Inside the human body are millions of miniature machines, the gatekeepers of the electrical impulses that keep our hearts beating and our minds thinking. They’re called ion channels; portals that allow small ions such as sodium, potassium, calcium, and chloride, to pass in or out of cells. A simple responsibility, with a complex and crucial outcome, as the flow of ions allows muscles to contract and action potentials to fire along the length of neurons.
While the job of an ion channel may seem straightforward, their design is anything but. Because the channels are awfully tiny, scientists have been forced to determine their workings through indirect experiments. A handful of pictures of the channels have also been taken, via the method of X-ray crystallography, but the photos can only capture an ion channel at rest – imagine trying to figure out how a car engine works from a single photograph.
But what if you could take the volumes of indirect information about an ion channel and instruct a computer to fill in the blanks? That was the approach taken recently by a team of scientists from the University of Illinois and the University of Chicago to tackle a target at the top of the list for ion channel researchers: the potassium channel voltage sensor.
“A potassium channel is a switch that opens and lets ions flow,” said Benoît Roux, professor of biochemistry and molecular biophysics at the University of Chicago and an author of the paper. “And that voltage dependence switch is necessary to understand how the nerve impulse works.”
Think of the ion channel as a garage door, and the voltage sensor as the control box. The channel only opens at a particular voltage, so it needs a way of both detecting voltage changes and powering the transition from closed to open states. It does so with the voltage sensor, a group of positively-charged amino-acids that can be pushed a small distance inward or outward by changes in voltage.
Scientists have a fuzzy idea of how that voltage sensor works from electrophysiological experiments, but the fine points of the mechanism are still unclear. As with any unknown territory in science, competing theories with colorful names like the paddle model, the helical-screw model and the transporter model attempt to fill the void. But Roux and his colleagues decided to test the movement of the voltage sensor with a complex computer simulation of one particular potassium channel, called Kv1.2, found in the heart and brain.
“This is not something you can do on a desktop computer,” Roux said. “Other people have had access to big computers, but it’s the strategy to compute that quantity that has never been done. This shows that it’s possible to address this kind of question at the most quantitative level with an atomistic model, and that has never been shown before.”
Essentially, the model – called all-atom molecular dynamics – took the Kv1.2 potassium channel, the surrounding membrane, and the molecules of water you would expect to find in the channel’s natural setting, and represented all their individual atoms: 350,000 of them, to be precise. The computer model then calculated the forces on each individual atom at a particular time, and predicted where each atom would be a femtosecond (one millionth of one billionth of a second) later. Then: repeat.
25 million computation hours later, the team had new information about how the Kv1.2 channel morphs in response to a change in voltage. Some of the results were structural – a component of the channel forms a tight helix shape so that all of the negatively-charged amino acids are lined up. Others were physical – the electrical field was found to drop unevenly across the thickness of the membrane, such that a small movement of the voltage sensor could generate more energy. The way these tricks add efficiency to the channel’s opening fit the experimental evidence and made good theoretical sense, Roux said.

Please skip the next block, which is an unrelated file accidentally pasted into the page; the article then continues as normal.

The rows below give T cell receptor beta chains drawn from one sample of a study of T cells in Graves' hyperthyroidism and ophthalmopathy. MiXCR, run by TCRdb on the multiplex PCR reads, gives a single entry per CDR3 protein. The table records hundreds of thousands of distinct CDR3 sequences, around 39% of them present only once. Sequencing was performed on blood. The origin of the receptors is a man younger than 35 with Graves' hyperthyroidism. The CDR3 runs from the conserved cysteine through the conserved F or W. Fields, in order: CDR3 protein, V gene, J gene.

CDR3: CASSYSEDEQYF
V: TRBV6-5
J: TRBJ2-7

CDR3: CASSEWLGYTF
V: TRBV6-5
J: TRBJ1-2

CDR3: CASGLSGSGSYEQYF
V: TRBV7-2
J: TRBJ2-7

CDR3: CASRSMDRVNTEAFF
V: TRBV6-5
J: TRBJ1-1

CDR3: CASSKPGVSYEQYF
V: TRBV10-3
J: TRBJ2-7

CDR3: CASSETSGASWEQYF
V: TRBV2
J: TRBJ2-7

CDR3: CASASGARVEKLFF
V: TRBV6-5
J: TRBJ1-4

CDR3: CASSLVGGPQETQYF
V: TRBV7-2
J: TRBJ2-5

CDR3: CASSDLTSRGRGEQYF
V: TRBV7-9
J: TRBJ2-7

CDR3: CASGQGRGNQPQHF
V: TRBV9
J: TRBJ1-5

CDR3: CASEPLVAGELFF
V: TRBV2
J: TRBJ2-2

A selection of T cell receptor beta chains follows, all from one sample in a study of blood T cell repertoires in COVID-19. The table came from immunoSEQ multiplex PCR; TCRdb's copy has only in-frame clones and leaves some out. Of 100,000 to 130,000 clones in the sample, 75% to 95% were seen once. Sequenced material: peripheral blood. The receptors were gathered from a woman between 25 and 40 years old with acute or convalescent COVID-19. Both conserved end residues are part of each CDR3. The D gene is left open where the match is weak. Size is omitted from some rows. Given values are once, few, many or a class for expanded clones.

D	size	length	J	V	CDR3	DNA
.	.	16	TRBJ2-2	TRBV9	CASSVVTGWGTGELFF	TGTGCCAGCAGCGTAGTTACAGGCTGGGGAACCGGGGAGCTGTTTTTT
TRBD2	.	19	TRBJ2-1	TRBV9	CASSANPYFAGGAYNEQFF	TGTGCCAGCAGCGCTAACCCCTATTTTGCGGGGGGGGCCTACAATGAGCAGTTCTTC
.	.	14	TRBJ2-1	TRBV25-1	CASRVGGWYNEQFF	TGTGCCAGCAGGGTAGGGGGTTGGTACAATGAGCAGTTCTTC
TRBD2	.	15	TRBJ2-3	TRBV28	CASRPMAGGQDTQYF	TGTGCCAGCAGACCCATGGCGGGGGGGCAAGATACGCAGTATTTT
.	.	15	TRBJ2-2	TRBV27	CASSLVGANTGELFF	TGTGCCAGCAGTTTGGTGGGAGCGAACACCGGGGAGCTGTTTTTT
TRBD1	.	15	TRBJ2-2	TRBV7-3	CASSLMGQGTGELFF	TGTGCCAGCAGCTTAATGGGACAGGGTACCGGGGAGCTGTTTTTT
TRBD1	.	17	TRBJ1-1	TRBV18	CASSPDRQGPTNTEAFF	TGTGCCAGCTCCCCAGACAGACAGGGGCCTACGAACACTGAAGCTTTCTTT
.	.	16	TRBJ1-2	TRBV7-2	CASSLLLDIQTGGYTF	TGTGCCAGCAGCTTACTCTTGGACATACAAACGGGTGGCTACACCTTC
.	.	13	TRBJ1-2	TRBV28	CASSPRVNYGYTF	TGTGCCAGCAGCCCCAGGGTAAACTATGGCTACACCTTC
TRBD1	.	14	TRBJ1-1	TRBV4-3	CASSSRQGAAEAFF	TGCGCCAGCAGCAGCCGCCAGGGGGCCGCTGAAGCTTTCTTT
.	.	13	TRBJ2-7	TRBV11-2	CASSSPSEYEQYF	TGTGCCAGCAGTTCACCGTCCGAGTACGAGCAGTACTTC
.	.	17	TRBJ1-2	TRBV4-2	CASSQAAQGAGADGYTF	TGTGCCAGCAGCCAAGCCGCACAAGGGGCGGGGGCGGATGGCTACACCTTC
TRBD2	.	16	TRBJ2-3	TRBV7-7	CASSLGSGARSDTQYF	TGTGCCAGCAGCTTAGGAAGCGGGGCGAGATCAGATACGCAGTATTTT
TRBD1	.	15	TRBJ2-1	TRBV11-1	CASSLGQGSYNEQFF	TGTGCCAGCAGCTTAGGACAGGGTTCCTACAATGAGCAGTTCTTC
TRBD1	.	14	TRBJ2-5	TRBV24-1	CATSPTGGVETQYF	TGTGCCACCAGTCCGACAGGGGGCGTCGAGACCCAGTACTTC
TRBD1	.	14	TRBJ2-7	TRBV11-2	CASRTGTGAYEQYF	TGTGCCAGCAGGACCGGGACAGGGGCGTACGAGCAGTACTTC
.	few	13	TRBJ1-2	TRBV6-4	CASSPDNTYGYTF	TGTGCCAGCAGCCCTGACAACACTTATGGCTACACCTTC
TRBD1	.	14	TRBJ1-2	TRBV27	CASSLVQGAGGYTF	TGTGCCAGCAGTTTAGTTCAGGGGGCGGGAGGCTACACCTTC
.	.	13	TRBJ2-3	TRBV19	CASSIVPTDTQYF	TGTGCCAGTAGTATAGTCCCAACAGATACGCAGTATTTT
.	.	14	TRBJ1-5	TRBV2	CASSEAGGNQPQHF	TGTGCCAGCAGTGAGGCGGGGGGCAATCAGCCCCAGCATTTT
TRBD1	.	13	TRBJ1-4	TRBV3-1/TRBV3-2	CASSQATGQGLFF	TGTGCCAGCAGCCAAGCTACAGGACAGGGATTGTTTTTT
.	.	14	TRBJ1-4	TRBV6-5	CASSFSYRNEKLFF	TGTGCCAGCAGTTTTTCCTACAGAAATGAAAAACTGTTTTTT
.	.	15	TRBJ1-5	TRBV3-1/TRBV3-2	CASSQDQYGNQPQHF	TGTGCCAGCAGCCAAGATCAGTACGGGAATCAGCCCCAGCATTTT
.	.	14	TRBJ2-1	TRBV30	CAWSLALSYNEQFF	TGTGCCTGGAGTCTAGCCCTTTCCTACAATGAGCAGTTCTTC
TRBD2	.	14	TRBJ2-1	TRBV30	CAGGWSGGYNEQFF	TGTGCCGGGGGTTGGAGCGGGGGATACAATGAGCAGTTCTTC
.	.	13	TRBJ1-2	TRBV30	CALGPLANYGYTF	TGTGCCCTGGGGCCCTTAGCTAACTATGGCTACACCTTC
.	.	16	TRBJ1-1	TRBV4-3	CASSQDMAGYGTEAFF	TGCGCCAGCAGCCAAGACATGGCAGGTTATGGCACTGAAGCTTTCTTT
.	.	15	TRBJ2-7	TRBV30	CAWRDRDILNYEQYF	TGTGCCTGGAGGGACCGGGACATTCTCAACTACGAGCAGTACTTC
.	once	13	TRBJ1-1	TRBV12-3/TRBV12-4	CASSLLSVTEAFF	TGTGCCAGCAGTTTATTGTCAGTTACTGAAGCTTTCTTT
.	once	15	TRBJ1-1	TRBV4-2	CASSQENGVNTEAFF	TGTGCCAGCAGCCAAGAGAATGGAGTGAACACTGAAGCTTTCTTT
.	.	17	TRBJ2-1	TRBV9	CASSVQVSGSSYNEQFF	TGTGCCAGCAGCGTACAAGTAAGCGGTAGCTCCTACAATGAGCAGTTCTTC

“This is a pretty complex conformational change and you want to control that as much as possible,” Roux said. “If it was much weaker, this thing could slow down to 400 milliseconds, and then you wouldn’t be able to get the spark that you need for the nerve impulse. You would lose control. So it’s necessary that it’s fast.”
The model was repeatedly checked against experimental data to make sure the computer version was in line with reality. But Roux said that some of the discrepancies may actually be interesting leads, rather than computer errors.
“We’re at the stage where when you run these things and compare with experiments, if they disagree too much, it could be a sign that the model was really wrong or it could be a sign that the interpretation of the experiment was actually not correct,” Roux said. “The results are in good agreement enough with experiments that for the little parts where they poke into the unknown, it’s at least worth asking questions.”
And while just figuring out this one piece of the ion channel machinery took millions of hours on the best computers Argonne and Oak Ridge National Laboratories have to offer, Roux thinks that it’s a harbinger of how future research will unfold.
“To really understand all the intricacies of how a drug affects every ion channel, maybe we will have to really do that all in the computer ultimately,” Roux said. “You cannot expect somebody to go patch-clamp 150 different channels with the same drug to just see what the effect is on the tissue; that would be a little insane. If you have computer models that are reliable, then you would just do that in the computer. This is just the beginning. It’s promising to be able to do that.”
Khalili-Araghi F, Jogini V, Yarov-Yarovoy V, Tajkhorshid E, Roux B, & Schulten K (2010). Calculation of the gating charge for the Kv1.2 voltage-activated potassium channel. Biophysical journal, 98 (10), 2189-98 PMID: 20483327